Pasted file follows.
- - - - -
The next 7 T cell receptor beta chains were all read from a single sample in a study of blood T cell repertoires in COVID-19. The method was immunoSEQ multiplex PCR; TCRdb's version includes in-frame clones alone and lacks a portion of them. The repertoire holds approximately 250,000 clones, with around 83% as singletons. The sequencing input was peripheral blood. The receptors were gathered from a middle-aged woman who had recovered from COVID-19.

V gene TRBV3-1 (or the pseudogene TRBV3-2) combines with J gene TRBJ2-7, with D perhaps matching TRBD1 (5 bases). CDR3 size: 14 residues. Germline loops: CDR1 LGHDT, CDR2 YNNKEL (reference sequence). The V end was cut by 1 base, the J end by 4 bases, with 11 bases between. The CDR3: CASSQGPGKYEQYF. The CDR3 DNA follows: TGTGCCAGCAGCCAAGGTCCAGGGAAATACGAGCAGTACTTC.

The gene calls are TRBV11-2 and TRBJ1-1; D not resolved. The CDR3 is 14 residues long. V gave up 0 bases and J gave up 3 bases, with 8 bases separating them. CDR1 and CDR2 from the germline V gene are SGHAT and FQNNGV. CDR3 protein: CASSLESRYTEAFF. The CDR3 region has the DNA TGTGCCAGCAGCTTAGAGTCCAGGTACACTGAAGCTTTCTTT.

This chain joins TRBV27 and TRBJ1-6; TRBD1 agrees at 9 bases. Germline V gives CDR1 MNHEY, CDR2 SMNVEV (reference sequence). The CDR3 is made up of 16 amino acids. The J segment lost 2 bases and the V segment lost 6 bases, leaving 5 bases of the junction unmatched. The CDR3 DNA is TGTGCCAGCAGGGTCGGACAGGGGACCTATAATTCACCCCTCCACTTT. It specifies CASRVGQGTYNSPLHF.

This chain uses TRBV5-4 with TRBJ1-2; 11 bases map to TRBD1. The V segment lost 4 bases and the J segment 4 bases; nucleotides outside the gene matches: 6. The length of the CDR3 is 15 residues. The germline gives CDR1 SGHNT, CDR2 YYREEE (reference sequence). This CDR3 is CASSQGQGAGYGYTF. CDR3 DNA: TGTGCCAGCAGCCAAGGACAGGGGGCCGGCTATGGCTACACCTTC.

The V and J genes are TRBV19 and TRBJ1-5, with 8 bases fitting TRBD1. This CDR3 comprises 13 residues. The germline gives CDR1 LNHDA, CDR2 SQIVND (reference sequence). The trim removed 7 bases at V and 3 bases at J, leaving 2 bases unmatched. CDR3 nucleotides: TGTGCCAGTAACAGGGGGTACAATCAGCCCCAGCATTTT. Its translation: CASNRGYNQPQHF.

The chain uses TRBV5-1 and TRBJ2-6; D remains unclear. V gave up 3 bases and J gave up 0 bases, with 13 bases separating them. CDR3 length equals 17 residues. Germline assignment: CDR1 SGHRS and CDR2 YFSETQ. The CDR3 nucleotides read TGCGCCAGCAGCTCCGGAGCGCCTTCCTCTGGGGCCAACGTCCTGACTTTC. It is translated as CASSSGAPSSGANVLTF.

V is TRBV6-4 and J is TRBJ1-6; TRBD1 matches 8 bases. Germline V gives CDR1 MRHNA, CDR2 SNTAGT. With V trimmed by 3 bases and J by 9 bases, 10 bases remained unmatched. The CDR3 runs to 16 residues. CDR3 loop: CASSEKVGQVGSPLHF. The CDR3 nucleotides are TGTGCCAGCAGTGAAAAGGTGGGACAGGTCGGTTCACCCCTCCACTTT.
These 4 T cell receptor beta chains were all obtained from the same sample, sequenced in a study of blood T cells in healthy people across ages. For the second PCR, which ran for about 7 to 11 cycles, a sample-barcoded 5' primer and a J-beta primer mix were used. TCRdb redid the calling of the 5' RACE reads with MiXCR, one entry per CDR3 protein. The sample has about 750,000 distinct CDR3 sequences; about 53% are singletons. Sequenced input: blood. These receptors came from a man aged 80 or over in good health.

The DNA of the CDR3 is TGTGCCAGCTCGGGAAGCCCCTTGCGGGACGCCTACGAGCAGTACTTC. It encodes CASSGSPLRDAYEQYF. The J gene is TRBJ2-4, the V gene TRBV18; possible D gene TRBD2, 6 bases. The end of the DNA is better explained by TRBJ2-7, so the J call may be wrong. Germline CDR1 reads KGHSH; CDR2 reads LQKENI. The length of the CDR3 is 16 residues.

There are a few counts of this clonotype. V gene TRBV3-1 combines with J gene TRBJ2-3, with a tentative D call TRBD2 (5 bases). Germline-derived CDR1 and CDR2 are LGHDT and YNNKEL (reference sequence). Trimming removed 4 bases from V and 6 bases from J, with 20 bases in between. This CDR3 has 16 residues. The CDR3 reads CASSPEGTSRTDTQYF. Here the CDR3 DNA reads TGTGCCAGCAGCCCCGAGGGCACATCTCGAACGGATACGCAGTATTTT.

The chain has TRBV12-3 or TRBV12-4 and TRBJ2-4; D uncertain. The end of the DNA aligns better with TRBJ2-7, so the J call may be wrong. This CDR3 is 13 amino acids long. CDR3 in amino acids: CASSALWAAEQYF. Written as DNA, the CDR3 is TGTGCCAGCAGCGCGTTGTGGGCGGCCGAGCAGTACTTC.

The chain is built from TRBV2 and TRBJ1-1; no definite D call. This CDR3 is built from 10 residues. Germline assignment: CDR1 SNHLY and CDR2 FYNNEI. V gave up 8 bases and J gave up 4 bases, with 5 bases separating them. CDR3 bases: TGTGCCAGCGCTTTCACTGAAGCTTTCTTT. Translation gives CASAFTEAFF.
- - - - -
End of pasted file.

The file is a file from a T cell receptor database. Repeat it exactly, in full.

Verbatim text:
The next 7 T cell receptor beta chains were all read from a single sample in a study of blood T cell repertoires in COVID-19. The method was immunoSEQ multiplex PCR; TCRdb's version includes in-frame clones alone and lacks a portion of them. The repertoire holds approximately 250,000 clones, with around 83% as singletons. The sequencing input was peripheral blood. The receptors were gathered from a middle-aged woman who had recovered from COVID-19.

V gene TRBV3-1 (or the pseudogene TRBV3-2) combines with J gene TRBJ2-7, with D perhaps matching TRBD1 (5 bases). CDR3 size: 14 residues. Germline loops: CDR1 LGHDT, CDR2 YNNKEL (reference sequence). The V end was cut by 1 base, the J end by 4 bases, with 11 bases between. The CDR3: CASSQGPGKYEQYF. The CDR3 DNA follows: TGTGCCAGCAGCCAAGGTCCAGGGAAATACGAGCAGTACTTC.

The gene calls are TRBV11-2 and TRBJ1-1; D not resolved. The CDR3 is 14 residues long. V gave up 0 bases and J gave up 3 bases, with 8 bases separating them. CDR1 and CDR2 from the germline V gene are SGHAT and FQNNGV. CDR3 protein: CASSLESRYTEAFF. The CDR3 region has the DNA TGTGCCAGCAGCTTAGAGTCCAGGTACACTGAAGCTTTCTTT.

This chain joins TRBV27 and TRBJ1-6; TRBD1 agrees at 9 bases. Germline V gives CDR1 MNHEY, CDR2 SMNVEV (reference sequence). The CDR3 is made up of 16 amino acids. The J segment lost 2 bases and the V segment lost 6 bases, leaving 5 bases of the junction unmatched. The CDR3 DNA is TGTGCCAGCAGGGTCGGACAGGGGACCTATAATTCACCCCTCCACTTT. It specifies CASRVGQGTYNSPLHF.

This chain uses TRBV5-4 with TRBJ1-2; 11 bases map to TRBD1. The V segment lost 4 bases and the J segment 4 bases; nucleotides outside the gene matches: 6. The length of the CDR3 is 15 residues. The germline gives CDR1 SGHNT, CDR2 YYREEE (reference sequence). This CDR3 is CASSQGQGAGYGYTF. CDR3 DNA: TGTGCCAGCAGCCAAGGACAGGGGGCCGGCTATGGCTACACCTTC.

The V and J genes are TRBV19 and TRBJ1-5, with 8 bases fitting TRBD1. This CDR3 comprises 13 residues. The germline gives CDR1 LNHDA, CDR2 SQIVND (reference sequence). The trim removed 7 bases at V and 3 bases at J, leaving 2 bases unmatched. CDR3 nucleotides: TGTGCCAGTAACAGGGGGTACAATCAGCCCCAGCATTTT. Its translation: CASNRGYNQPQHF.

The chain uses TRBV5-1 and TRBJ2-6; D remains unclear. V gave up 3 bases and J gave up 0 bases, with 13 bases separating them. CDR3 length equals 17 residues. Germline assignment: CDR1 SGHRS and CDR2 YFSETQ. The CDR3 nucleotides read TGCGCCAGCAGCTCCGGAGCGCCTTCCTCTGGGGCCAACGTCCTGACTTTC. It is translated as CASSSGAPSSGANVLTF.

V is TRBV6-4 and J is TRBJ1-6; TRBD1 matches 8 bases. Germline V gives CDR1 MRHNA, CDR2 SNTAGT. With V trimmed by 3 bases and J by 9 bases, 10 bases remained unmatched. The CDR3 runs to 16 residues. CDR3 loop: CASSEKVGQVGSPLHF. The CDR3 nucleotides are TGTGCCAGCAGTGAAAAGGTGGGACAGGTCGGTTCACCCCTCCACTTT.
These 4 T cell receptor beta chains were all obtained from the same sample, sequenced in a study of blood T cells in healthy people across ages. For the second PCR, which ran for about 7 to 11 cycles, a sample-barcoded 5' primer and a J-beta primer mix were used. TCRdb redid the calling of the 5' RACE reads with MiXCR, one entry per CDR3 protein. The sample has about 750,000 distinct CDR3 sequences; about 53% are singletons. Sequenced input: blood. These receptors came from a man aged 80 or over in good health.

The DNA of the CDR3 is TGTGCCAGCTCGGGAAGCCCCTTGCGGGACGCCTACGAGCAGTACTTC. It encodes CASSGSPLRDAYEQYF. The J gene is TRBJ2-4, the V gene TRBV18; possible D gene TRBD2, 6 bases. The end of the DNA is better explained by TRBJ2-7, so the J call may be wrong. Germline CDR1 reads KGHSH; CDR2 reads LQKENI. The length of the CDR3 is 16 residues.

There are a few counts of this clonotype. V gene TRBV3-1 combines with J gene TRBJ2-3, with a tentative D call TRBD2 (5 bases). Germline-derived CDR1 and CDR2 are LGHDT and YNNKEL (reference sequence). Trimming removed 4 bases from V and 6 bases from J, with 20 bases in between. This CDR3 has 16 residues. The CDR3 reads CASSPEGTSRTDTQYF. Here the CDR3 DNA reads TGTGCCAGCAGCCCCGAGGGCACATCTCGAACGGATACGCAGTATTTT.

The chain has TRBV12-3 or TRBV12-4 and TRBJ2-4; D uncertain. The end of the DNA aligns better with TRBJ2-7, so the J call may be wrong. This CDR3 is 13 amino acids long. CDR3 in amino acids: CASSALWAAEQYF. Written as DNA, the CDR3 is TGTGCCAGCAGCGCGTTGTGGGCGGCCGAGCAGTACTTC.

The chain is built from TRBV2 and TRBJ1-1; no definite D call. This CDR3 is built from 10 residues. Germline assignment: CDR1 SNHLY and CDR2 FYNNEI. V gave up 8 bases and J gave up 4 bases, with 5 bases separating them. CDR3 bases: TGTGCCAGCGCTTTCACTGAAGCTTTCTTT. Translation gives CASAFTEAFF.